I initially put this page up with information that was accurate as of 1995 or so and I must admit to not having maintained it actively. There have been many changes since it first went up. An up to date listing of dog parks in SF, including off-leash areas can be found here. The largest change of which I am aware is the change in dog policy at the GGNRA. The Park Service has brought policy there in line with that of other national parks, banning off leash dogs completely from all areas of the park, including the Presidio. This is the legal policy. This doesn't mean that in practice it is always followed as one can often see off leash pets at some locations that I will decline to state at present. The debate over dog policy at the GGNRA has been to use a single word "unfortunate." I firmly believe that the (lack of reasonable) dialog situation with the GGNRA and dog owners groups has gotten well out of hand because of both sides of that debate being intractable and that is a shame that diminishes all sides in the debate. The park updated the regulations without sufficient public input and without taking into account the history and historical use of parts of the land encompassed by the GGNRA. The dog owner groups failed to appreciate the damage and harm that their loved pets can cause in terms of disturbance of wildlife and habitat - particularly for species such as the snowy plover. It is a shame that neither side has been willing to see, from this observer's viewpoint, any validity in the arguments of the other, I think a lot of progress could be made were the right leaders on each side to be willing to do so. Use of public lands by Americans and their pets constitutes a form of supportable multiple use - one that ought be supported in a reasonable fashion by the park service. Likewise, dog owners can not be so self centered as to beleive that their charges can do no harm and need to be more responsible vis-a-vis ensuring their use of park areas doesn't harm wildlife populations.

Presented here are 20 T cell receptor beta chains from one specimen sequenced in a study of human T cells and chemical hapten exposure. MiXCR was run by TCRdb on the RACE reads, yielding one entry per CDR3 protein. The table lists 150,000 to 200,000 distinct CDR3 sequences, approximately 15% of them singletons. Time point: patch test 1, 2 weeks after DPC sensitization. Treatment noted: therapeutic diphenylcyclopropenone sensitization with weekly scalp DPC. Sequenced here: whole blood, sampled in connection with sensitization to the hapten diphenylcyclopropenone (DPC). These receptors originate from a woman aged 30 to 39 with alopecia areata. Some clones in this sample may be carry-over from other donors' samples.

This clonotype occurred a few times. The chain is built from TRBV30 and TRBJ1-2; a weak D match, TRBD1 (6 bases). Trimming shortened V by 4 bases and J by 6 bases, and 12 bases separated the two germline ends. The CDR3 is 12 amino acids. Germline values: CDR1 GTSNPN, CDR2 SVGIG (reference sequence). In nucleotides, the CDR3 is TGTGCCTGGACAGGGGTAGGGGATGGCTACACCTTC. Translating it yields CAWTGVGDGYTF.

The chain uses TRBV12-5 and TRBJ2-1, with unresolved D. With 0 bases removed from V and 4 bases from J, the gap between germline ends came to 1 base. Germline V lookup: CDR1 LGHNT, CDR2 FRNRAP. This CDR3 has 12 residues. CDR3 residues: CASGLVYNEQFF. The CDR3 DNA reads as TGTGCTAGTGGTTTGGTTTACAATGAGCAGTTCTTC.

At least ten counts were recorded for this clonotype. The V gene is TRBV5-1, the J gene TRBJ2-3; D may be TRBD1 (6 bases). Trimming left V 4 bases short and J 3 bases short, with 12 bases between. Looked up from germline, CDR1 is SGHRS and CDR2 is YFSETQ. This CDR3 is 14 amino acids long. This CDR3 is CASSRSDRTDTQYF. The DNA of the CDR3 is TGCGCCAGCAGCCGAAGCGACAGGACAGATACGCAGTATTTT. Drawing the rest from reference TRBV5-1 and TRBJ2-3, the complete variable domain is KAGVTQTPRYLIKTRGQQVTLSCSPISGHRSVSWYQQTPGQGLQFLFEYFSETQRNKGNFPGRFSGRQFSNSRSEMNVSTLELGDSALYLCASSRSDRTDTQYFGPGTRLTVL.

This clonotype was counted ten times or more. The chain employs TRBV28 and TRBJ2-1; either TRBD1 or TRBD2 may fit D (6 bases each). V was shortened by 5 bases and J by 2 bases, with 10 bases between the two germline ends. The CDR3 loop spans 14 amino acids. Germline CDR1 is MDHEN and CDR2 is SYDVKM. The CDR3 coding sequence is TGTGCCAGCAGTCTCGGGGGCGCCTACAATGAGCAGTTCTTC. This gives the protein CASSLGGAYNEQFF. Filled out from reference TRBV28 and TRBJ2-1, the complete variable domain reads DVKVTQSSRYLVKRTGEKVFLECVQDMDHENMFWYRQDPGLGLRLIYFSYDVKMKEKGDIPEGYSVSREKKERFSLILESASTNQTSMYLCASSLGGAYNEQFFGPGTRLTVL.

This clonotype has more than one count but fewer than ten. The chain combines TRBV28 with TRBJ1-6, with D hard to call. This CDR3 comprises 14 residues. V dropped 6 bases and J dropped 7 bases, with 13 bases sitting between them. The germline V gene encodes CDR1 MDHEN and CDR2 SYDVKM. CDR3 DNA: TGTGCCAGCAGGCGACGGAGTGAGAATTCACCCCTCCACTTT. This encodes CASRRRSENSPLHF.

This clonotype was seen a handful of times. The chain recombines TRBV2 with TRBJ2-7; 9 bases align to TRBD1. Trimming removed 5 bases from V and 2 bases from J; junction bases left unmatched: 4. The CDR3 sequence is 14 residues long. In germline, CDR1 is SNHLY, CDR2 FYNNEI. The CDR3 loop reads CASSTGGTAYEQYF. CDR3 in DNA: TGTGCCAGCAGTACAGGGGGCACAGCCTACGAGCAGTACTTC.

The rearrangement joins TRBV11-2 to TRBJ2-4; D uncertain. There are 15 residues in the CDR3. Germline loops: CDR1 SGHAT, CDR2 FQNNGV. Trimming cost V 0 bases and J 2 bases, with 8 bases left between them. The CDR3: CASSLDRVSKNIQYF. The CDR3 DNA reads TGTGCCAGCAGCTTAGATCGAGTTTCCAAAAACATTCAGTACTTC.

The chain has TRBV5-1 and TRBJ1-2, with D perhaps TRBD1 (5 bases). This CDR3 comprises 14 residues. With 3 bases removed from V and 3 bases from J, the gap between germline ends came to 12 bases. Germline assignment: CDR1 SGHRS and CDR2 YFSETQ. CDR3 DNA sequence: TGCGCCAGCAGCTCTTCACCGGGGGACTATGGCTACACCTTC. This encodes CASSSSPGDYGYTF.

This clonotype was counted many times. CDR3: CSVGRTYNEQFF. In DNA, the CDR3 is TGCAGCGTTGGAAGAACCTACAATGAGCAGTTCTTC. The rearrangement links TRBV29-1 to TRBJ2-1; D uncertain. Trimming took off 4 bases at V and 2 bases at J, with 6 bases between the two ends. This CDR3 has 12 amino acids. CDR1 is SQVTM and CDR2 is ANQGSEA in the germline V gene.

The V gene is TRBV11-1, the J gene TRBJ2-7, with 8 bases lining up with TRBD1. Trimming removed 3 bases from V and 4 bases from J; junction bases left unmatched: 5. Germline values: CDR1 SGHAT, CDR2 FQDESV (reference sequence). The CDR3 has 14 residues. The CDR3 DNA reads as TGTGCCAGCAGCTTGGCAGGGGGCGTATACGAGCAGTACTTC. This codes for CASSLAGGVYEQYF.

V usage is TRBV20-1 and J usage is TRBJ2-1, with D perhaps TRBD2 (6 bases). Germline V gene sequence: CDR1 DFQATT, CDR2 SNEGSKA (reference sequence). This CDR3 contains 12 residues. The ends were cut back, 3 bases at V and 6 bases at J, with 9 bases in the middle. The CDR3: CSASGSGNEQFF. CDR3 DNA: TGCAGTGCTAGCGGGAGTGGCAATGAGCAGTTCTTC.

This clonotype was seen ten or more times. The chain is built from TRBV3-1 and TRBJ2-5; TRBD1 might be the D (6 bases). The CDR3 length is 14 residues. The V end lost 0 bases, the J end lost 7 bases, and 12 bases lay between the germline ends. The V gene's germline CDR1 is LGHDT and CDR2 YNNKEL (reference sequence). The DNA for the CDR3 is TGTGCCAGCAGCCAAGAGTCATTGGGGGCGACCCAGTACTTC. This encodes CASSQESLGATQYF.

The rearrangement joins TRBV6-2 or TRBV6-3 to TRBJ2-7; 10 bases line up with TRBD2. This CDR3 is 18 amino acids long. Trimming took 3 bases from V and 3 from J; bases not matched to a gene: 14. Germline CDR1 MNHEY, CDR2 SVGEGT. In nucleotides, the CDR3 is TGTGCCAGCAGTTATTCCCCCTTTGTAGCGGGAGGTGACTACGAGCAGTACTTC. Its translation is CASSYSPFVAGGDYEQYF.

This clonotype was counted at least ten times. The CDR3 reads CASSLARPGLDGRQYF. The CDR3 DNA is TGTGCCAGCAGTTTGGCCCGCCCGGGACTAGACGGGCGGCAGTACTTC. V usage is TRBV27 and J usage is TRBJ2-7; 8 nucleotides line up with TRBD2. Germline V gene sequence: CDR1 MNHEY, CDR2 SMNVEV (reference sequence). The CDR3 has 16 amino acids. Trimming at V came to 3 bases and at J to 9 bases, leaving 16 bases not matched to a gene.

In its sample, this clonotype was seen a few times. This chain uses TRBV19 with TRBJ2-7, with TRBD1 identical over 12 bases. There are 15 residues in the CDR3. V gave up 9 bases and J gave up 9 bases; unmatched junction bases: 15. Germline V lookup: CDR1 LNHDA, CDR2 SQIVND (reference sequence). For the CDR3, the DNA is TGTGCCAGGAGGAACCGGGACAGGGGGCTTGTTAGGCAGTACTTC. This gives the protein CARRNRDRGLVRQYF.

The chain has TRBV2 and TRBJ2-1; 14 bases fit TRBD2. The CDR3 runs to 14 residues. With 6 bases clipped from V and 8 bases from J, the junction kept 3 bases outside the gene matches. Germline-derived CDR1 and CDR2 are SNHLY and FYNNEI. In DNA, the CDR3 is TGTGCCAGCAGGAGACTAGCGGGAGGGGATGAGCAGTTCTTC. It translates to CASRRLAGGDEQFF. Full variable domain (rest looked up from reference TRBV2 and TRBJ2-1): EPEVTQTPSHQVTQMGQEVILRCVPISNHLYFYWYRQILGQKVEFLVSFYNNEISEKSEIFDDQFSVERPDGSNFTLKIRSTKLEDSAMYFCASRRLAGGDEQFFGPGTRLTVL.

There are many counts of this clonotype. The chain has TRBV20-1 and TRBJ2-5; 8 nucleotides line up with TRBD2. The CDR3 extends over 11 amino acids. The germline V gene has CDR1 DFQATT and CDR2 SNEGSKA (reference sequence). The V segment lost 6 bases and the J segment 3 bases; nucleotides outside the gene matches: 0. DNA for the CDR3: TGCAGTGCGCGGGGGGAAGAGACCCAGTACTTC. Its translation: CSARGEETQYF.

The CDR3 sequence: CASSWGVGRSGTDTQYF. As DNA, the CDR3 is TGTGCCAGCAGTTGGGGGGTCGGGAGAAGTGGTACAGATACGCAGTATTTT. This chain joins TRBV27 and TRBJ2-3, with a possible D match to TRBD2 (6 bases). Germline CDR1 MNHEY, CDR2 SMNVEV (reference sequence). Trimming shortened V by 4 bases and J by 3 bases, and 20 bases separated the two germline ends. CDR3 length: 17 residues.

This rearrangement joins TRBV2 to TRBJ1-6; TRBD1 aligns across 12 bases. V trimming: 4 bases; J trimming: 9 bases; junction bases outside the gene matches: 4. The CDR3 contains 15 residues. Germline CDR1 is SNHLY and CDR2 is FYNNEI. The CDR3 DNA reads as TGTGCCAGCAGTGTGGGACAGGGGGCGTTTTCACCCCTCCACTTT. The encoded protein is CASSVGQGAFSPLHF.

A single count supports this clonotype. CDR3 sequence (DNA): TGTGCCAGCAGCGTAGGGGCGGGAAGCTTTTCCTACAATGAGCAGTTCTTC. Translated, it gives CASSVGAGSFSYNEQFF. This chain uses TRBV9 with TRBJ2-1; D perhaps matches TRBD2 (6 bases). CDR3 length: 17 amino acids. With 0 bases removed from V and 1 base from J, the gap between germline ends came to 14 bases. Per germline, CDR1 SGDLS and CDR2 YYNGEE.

San Francisco's Officially Sanctioned DogZones

Within the City of San Francisco, local regulations dictate that "dogs must be leashed at ALL times when not on their owner's property." This is a drag, but to mitigate the severity of this harsh and unjust regulation, the SF Recreation and Park Department has designated the following areas where dogs may run off leash, provided they are with their humans:
Golden Gate Park (SE):
Section bounded by Lincoln Way, King Drive, 2nd and 7th Avenues.
Golden Gate Park (NE):
Northeast corner at Stanyan and Grove Streets.
Golden Gate Park (SW):
Section bounded by King Drive, Middle Drive, 34th and 38th Avenues.
Golden Gate Park (NW):
Dog Training Area (fenced), at 38th and Fulton Streets.
Buena Vista Park:
Buena Vista West and Central Street.
Mountain Lake Park:
East End at 8th Avenue.
Stern Grove (North side):
Wawona Street between 21st and 23rd Avenues.
Lake Merced (North Section):
Lake Merced Boulevard and Middlefield.
Bernal Heights: - author's recommendation